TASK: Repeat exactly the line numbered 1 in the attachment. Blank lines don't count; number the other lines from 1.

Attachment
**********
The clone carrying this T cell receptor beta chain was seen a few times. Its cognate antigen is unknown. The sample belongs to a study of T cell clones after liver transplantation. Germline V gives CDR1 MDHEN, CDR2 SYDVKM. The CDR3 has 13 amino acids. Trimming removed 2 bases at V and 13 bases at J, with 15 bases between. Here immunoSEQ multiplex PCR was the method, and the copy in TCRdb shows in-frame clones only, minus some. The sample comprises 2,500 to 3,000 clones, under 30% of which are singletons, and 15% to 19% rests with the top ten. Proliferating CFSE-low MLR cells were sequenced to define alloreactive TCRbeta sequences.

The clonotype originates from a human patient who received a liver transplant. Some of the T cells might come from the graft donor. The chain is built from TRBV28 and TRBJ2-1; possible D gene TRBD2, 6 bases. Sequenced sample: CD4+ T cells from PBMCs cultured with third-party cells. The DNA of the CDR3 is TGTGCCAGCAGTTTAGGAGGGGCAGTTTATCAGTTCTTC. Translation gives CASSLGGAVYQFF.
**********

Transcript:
The clone carrying this T cell receptor beta chain was seen a few times. Its cognate antigen is unknown. The sample belongs to a study of T cell clones after liver transplantation. Germline V gives CDR1 MDHEN, CDR2 SYDVKM. The CDR3 has 13 amino acids. Trimming removed 2 bases at V and 13 bases at J, with 15 bases between. Here immunoSEQ multiplex PCR was the method, and the copy in TCRdb shows in-frame clones only, minus some. The sample comprises 2,500 to 3,000 clones, under 30% of which are singletons, and 15% to 19% rests with the top ten. Proliferating CFSE-low MLR cells were sequenced to define alloreactive TCRbeta sequences.